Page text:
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Deserts and Dependence

Abraham sat in the shade of his tent and waited out the hottest part of the day. Looking out into the distance, he saw three men approaching.


Abraham leapt to his feet and ran out to meet them. He invited them into his home and then went to find his wife Sarah.


“Hurry! Get three large measures of your best flour, knead it into dough, and bake some bread.” Then Abraham ran out to the herd and chose a tender calf and gave it to his servant, who quickly prepared it. (Genesis 18:6-7, NLT)


Sarah prepared bread from sixty pounds worth of flour. Their servant roasted an entire calf. Abraham garnished the meal with yogurt and milk.


This was an extravagantly generous meal for three men.


I never understood why Abraham would have gone to such great lengths for these strangers until I lived this story.


We were hiking through the southern Israeli desert when we came to a Bedouin camp. (The Bedouin are nomadic Arabs that live mostly in desert regions.)


Our guide knew this particular Bedouin family quite well and, when they saw us approaching, they sent a young boy out on a donkey to escort us into the camp.


A beautiful Arab woman named Hadijah welcomed us into her home and immediately put her daughters to work baking bread and preparing the sweetest (and hottest) tea I’ve ever tasted.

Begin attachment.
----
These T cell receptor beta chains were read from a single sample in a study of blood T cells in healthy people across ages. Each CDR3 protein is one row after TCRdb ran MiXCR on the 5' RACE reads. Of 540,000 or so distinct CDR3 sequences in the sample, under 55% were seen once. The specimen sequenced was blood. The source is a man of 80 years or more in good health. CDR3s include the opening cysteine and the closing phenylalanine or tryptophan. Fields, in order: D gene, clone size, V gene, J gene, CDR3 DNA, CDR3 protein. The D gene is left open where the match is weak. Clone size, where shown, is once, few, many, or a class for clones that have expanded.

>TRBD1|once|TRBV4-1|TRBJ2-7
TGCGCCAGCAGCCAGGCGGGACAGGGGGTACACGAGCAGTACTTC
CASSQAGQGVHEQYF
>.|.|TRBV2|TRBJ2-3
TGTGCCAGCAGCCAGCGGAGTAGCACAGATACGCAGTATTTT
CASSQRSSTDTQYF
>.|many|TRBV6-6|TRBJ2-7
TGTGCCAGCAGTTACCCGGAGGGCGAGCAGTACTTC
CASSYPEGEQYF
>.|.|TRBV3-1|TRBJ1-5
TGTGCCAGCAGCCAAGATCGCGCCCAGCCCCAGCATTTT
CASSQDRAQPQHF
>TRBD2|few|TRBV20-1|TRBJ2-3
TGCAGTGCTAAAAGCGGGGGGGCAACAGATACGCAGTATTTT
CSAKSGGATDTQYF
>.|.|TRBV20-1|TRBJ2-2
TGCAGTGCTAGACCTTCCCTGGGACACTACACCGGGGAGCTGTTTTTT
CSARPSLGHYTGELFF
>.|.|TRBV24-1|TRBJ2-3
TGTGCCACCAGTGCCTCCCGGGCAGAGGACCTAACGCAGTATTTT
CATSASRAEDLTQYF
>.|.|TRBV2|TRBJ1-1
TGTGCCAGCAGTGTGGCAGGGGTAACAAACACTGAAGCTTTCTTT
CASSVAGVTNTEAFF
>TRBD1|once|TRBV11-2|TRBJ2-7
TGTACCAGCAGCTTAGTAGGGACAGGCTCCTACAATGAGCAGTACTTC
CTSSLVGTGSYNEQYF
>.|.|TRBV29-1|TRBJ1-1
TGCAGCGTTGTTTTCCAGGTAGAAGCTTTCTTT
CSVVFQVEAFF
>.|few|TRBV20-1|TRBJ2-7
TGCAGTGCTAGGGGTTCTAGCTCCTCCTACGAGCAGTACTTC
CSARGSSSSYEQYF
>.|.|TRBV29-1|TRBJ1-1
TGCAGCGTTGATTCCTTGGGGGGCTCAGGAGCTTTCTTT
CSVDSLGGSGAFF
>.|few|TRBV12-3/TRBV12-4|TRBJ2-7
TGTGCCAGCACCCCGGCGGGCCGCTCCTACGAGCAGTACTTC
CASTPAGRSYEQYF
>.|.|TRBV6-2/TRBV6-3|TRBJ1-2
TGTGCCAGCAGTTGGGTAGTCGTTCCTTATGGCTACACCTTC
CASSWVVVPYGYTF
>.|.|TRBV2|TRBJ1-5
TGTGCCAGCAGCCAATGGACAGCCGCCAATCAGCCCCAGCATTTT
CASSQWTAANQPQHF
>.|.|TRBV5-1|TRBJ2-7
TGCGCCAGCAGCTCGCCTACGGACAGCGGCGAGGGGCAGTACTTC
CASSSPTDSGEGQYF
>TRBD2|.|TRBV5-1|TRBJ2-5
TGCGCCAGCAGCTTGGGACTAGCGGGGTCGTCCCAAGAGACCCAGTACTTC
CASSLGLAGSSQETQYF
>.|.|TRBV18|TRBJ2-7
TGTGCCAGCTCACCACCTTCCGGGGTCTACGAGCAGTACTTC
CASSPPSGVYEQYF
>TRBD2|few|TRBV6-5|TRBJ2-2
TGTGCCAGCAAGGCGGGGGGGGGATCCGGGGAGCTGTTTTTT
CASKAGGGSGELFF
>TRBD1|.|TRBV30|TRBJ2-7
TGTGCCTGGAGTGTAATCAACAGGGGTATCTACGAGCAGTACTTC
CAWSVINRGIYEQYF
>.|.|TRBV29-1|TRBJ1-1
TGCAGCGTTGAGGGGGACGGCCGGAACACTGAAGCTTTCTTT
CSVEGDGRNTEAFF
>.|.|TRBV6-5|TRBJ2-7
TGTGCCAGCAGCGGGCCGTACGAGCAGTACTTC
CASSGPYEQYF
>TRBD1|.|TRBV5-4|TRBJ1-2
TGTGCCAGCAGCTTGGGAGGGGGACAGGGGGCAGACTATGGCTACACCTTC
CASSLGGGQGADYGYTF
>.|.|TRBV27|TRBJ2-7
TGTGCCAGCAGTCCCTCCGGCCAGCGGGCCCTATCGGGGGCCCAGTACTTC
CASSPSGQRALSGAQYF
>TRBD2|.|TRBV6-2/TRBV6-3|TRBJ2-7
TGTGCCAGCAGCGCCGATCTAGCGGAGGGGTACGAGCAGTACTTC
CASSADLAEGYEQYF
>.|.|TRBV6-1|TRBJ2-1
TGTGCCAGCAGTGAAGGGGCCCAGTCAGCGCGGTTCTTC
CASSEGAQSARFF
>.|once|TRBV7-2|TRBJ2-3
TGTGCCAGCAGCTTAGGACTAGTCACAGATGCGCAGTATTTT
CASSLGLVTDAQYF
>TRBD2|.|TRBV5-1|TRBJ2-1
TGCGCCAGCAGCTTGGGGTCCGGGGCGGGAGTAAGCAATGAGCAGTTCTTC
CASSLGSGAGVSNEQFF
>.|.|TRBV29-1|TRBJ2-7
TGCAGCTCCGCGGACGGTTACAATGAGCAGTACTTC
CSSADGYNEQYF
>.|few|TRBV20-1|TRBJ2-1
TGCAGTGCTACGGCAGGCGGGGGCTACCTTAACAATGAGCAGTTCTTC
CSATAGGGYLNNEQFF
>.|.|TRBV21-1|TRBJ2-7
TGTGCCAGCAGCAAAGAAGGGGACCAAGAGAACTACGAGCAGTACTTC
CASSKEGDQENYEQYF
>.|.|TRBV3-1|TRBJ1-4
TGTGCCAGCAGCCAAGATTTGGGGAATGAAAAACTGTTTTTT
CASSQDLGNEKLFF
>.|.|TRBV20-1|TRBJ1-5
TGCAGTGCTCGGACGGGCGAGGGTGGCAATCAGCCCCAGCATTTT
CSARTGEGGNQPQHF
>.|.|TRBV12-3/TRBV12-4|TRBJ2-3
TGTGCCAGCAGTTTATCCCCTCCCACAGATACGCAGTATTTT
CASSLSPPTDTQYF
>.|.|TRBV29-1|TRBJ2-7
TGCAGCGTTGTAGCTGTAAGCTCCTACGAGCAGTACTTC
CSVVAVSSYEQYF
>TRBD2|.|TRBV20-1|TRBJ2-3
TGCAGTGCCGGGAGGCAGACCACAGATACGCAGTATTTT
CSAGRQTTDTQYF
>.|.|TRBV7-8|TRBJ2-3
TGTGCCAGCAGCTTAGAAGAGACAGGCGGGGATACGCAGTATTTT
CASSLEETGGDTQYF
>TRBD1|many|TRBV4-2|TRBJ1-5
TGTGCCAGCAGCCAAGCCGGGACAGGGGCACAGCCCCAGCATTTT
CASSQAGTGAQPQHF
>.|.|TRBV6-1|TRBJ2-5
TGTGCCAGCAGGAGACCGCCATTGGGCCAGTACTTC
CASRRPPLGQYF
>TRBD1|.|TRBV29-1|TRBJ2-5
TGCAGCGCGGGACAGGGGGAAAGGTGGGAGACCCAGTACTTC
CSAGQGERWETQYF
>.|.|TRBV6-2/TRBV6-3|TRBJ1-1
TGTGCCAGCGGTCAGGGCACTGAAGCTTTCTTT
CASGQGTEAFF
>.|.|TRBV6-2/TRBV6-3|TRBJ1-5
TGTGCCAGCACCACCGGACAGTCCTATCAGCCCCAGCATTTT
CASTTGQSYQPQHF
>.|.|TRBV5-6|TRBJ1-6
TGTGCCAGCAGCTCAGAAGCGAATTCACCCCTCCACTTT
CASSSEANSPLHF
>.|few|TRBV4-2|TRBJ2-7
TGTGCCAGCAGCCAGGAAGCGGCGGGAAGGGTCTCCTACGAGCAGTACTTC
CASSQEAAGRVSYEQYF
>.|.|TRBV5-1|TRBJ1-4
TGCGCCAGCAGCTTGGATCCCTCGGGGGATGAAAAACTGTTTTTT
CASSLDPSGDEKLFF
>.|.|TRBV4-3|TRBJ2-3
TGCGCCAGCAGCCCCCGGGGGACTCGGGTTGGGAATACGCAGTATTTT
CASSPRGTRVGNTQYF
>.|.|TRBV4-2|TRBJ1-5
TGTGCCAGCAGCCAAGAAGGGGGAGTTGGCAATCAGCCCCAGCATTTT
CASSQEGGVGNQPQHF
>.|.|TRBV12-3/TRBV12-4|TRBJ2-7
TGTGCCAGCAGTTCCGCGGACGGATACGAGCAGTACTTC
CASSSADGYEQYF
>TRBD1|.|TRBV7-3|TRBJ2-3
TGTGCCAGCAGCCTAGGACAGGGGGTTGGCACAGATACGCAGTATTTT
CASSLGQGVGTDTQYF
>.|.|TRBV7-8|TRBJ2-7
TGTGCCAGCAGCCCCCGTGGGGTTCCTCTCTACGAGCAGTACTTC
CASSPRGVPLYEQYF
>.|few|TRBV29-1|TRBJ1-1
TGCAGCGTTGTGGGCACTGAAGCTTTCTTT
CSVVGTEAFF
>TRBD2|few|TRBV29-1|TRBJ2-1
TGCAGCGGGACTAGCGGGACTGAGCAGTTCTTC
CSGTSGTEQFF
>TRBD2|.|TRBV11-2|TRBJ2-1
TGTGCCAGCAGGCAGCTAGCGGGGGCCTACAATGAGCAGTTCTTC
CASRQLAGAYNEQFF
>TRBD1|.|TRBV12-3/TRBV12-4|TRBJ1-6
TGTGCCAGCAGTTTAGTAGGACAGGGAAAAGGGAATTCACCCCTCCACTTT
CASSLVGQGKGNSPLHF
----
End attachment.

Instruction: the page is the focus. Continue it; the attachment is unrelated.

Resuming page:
We gathered in their open-aired common room and rested our tired legs. The shade of the tent was a welcome respite from the scorching desert sun.


Why would Hadijah shelter and feed sixty smelly, sweaty strangers?


Because she knew what Abraham knew.


The desert is a place of dependence.


It is a place where we depend on others and they depend on us.


It is a place where we can give and receive hospitality and generosity.


It is a place to bless others and to be blessed by others.


When we’re in our own deserts it is so easy to be concerned only about our own needs.


But, just for a moment, let’s change our focus.


Instead of asking how we are going to survive our deserts, let’s look out into the distance and see how we can help others survive theirs.

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